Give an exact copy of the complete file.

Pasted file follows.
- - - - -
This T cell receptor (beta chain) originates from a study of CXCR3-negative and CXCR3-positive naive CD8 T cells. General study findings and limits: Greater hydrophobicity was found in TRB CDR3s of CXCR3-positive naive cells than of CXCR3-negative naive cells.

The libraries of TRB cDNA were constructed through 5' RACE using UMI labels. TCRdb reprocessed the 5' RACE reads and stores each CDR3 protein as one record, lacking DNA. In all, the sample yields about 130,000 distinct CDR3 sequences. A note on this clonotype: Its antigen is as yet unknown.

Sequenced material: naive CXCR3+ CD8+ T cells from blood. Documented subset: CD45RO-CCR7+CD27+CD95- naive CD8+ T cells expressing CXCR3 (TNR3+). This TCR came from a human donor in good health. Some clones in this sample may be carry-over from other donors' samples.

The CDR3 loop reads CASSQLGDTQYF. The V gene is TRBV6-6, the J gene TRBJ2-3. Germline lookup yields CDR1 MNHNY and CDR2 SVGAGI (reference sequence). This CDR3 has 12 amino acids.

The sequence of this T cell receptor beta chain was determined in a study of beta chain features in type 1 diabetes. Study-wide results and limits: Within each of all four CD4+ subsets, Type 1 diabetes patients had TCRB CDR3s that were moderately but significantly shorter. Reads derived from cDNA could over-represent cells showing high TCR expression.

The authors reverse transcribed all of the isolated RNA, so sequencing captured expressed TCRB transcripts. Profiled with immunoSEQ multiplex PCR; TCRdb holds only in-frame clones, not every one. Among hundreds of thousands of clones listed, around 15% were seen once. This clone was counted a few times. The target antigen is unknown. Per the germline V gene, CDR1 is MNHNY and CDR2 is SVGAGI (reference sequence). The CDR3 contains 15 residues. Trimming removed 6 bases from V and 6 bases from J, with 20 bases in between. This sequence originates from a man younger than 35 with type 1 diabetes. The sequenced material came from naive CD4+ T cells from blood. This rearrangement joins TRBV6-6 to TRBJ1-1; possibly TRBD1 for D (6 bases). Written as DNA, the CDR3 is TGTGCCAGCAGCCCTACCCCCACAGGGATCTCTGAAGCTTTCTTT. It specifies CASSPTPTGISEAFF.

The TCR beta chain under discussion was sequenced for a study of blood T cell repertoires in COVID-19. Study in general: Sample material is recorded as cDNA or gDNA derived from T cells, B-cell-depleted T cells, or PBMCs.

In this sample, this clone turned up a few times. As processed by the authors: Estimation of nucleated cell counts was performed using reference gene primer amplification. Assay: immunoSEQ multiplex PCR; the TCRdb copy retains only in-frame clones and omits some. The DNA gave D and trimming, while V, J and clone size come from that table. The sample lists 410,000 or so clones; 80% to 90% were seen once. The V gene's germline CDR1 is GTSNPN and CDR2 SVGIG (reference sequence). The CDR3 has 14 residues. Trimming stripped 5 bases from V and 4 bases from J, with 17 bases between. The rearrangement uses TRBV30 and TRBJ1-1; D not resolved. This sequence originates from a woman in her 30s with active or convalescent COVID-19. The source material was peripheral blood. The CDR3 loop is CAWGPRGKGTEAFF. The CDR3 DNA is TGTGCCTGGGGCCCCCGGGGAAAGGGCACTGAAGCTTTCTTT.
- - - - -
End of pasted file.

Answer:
This T cell receptor (beta chain) originates from a study of CXCR3-negative and CXCR3-positive naive CD8 T cells. General study findings and limits: Greater hydrophobicity was found in TRB CDR3s of CXCR3-positive naive cells than of CXCR3-negative naive cells.

The libraries of TRB cDNA were constructed through 5' RACE using UMI labels. TCRdb reprocessed the 5' RACE reads and stores each CDR3 protein as one record, lacking DNA. In all, the sample yields about 130,000 distinct CDR3 sequences. A note on this clonotype: Its antigen is as yet unknown.

Sequenced material: naive CXCR3+ CD8+ T cells from blood. Documented subset: CD45RO-CCR7+CD27+CD95- naive CD8+ T cells expressing CXCR3 (TNR3+). This TCR came from a human donor in good health. Some clones in this sample may be carry-over from other donors' samples.

The CDR3 loop reads CASSQLGDTQYF. The V gene is TRBV6-6, the J gene TRBJ2-3. Germline lookup yields CDR1 MNHNY and CDR2 SVGAGI (reference sequence). This CDR3 has 12 amino acids.

The sequence of this T cell receptor beta chain was determined in a study of beta chain features in type 1 diabetes. Study-wide results and limits: Within each of all four CD4+ subsets, Type 1 diabetes patients had TCRB CDR3s that were moderately but significantly shorter. Reads derived from cDNA could over-represent cells showing high TCR expression.

The authors reverse transcribed all of the isolated RNA, so sequencing captured expressed TCRB transcripts. Profiled with immunoSEQ multiplex PCR; TCRdb holds only in-frame clones, not every one. Among hundreds of thousands of clones listed, around 15% were seen once. This clone was counted a few times. The target antigen is unknown. Per the germline V gene, CDR1 is MNHNY and CDR2 is SVGAGI (reference sequence). The CDR3 contains 15 residues. Trimming removed 6 bases from V and 6 bases from J, with 20 bases in between. This sequence originates from a man younger than 35 with type 1 diabetes. The sequenced material came from naive CD4+ T cells from blood. This rearrangement joins TRBV6-6 to TRBJ1-1; possibly TRBD1 for D (6 bases). Written as DNA, the CDR3 is TGTGCCAGCAGCCCTACCCCCACAGGGATCTCTGAAGCTTTCTTT. It specifies CASSPTPTGISEAFF.

The TCR beta chain under discussion was sequenced for a study of blood T cell repertoires in COVID-19. Study in general: Sample material is recorded as cDNA or gDNA derived from T cells, B-cell-depleted T cells, or PBMCs.

In this sample, this clone turned up a few times. As processed by the authors: Estimation of nucleated cell counts was performed using reference gene primer amplification. Assay: immunoSEQ multiplex PCR; the TCRdb copy retains only in-frame clones and omits some. The DNA gave D and trimming, while V, J and clone size come from that table. The sample lists 410,000 or so clones; 80% to 90% were seen once. The V gene's germline CDR1 is GTSNPN and CDR2 SVGIG (reference sequence). The CDR3 has 14 residues. Trimming stripped 5 bases from V and 4 bases from J, with 17 bases between. The rearrangement uses TRBV30 and TRBJ1-1; D not resolved. This sequence originates from a woman in her 30s with active or convalescent COVID-19. The source material was peripheral blood. The CDR3 loop is CAWGPRGKGTEAFF. The CDR3 DNA is TGTGCCTGGGGCCCCCGGGGAAAGGGCACTGAAGCTTTCTTT.